I’d buy the papers, put in the inserts (ads) and deliver them. Then once a month I’d go collect. My sales pitch was weak. Basically stated, “I’m here to collect for the Tri Valley News”. Told them the price. Sometimes they’d pay straight away. Others would say no. And the third category asked, “Did I order that?” I would tell them, “No, it is a voluntary paper.” Some would pay me – some would not. The ones who paid me without asking if they subscribed would sometimes pay because they thought it was the “Herald” that they did pay for. At the time we’d deliver to people who got the Herald too. Later they excluded those people from my route.
That exposure was my first the writing business, subscriptions, and entrepreneurship.
I remember my favorite part was one of the year end events the newspaper company held for the “paperboys”. You got tickets for the number of papers you sold and could get prizes based on your performance. I think I got a Swiss Army Knife as one of my prizes. Which was pretty cool for a kid.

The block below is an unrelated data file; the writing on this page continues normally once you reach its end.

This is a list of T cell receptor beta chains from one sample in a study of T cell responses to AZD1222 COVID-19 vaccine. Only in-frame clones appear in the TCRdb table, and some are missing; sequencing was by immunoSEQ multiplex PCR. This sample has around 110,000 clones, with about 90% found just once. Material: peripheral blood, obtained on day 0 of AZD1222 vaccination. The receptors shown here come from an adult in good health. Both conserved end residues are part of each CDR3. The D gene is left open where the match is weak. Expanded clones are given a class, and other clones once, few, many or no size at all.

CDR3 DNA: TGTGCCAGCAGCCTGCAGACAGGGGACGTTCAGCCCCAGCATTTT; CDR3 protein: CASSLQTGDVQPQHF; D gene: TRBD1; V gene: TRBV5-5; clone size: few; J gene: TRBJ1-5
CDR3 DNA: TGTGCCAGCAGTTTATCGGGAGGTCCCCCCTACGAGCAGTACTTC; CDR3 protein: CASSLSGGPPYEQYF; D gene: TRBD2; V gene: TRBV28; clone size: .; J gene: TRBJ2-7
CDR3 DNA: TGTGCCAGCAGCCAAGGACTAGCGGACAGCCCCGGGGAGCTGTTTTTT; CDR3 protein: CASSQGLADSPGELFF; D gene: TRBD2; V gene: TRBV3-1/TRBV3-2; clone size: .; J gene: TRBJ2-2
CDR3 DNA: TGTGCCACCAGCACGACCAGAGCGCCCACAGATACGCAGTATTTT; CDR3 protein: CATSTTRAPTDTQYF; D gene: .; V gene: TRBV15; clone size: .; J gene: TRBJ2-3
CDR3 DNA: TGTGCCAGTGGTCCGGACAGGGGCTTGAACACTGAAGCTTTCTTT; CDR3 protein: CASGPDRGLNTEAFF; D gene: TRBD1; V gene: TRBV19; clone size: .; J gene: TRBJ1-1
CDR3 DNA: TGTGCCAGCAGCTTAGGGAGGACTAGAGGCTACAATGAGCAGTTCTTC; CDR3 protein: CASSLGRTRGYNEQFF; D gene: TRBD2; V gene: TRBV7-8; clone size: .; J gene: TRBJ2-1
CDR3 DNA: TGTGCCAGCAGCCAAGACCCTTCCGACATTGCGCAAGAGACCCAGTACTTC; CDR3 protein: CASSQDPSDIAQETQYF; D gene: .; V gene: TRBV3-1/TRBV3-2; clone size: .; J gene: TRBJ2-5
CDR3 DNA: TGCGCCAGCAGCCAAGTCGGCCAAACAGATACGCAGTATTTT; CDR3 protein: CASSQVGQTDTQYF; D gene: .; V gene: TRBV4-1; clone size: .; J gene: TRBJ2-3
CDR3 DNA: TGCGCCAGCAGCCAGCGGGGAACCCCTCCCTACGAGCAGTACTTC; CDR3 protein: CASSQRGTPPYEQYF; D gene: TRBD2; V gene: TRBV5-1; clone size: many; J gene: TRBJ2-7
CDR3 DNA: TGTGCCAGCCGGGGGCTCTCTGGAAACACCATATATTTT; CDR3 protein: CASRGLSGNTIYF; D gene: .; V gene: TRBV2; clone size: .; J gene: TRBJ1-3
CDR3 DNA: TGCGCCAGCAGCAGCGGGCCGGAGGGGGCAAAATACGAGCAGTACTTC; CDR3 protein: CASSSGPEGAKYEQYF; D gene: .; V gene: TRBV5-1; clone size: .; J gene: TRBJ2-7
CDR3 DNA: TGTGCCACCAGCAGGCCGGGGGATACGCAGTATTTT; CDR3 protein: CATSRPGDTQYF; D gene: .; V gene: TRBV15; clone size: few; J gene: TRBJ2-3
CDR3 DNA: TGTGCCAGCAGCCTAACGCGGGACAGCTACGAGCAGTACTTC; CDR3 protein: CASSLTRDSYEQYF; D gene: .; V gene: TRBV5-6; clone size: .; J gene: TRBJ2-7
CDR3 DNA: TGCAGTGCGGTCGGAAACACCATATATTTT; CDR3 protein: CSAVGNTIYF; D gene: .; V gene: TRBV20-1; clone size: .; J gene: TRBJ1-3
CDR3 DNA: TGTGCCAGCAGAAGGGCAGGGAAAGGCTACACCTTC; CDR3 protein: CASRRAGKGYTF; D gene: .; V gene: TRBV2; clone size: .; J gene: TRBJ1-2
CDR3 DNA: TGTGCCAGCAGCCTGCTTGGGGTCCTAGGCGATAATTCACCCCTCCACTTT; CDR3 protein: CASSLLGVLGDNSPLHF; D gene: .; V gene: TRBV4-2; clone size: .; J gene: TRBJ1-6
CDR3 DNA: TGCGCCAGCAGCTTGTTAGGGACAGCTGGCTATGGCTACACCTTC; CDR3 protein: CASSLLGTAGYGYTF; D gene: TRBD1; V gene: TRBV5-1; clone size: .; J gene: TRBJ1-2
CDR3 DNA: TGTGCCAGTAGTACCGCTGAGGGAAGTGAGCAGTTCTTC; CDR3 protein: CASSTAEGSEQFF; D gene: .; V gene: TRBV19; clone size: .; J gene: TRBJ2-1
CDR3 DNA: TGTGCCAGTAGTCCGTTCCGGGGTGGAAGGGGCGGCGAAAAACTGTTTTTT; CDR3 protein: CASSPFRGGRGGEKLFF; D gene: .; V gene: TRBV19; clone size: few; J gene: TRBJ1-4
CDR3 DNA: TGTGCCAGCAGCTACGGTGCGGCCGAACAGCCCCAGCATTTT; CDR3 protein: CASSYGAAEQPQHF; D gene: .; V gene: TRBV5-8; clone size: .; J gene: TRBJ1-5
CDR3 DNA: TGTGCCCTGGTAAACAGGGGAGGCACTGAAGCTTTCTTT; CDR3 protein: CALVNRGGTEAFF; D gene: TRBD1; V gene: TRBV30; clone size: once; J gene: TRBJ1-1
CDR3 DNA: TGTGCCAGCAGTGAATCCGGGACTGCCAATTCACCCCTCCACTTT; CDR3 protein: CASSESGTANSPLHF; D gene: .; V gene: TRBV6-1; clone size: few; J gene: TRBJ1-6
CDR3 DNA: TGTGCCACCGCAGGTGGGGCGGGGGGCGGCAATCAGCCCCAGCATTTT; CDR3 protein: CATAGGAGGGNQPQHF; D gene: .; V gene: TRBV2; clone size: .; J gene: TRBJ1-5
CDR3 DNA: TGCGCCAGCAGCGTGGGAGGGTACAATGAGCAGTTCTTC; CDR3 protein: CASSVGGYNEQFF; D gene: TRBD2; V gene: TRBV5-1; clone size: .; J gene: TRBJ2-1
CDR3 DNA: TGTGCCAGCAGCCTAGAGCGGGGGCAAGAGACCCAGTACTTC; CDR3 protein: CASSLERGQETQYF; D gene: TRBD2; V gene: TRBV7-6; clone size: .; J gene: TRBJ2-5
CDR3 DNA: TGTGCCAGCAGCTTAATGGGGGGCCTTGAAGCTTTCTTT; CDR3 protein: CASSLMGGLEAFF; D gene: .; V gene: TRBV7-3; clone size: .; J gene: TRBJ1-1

Intro to Writing.
My next experience with writing was 11th grade in school.
It was the first year computerized scheduling of classes was instituted.
I was a computer nerd, loved my computer classes. But this thing sucked.
I was trying to get into college. So classes that met my college requirements were important. But even though I gave my selections in advance, I did not get the courses I wanted or needed.
So instead of my college prep English courses, I got “Journalism” and “Mystery”.
It is funny though. Those two courses were very helpful later in life.
In Journalism I liked to do the editing. I was analytical so that was up my alley. I didn’t like the reporter piece since I was pretty introverted and not someone who like to ask people questions.
I did learn about the “Inverted Pyramid”. Putting the most important information first and being able to cut an article to make it whatever length you needed without losing the essence of the story.
In Mystery I was exposed to some great writers. I remember Edgar Allen Poe’s, “The Telltale Heart”. And the teacher made that story come alive with her reading of it.
After graduating from Dublin High School I went off to Cal State Hayward. It was a local college that allowed me to stay at home and also work in a restaurant to pay for my part of college.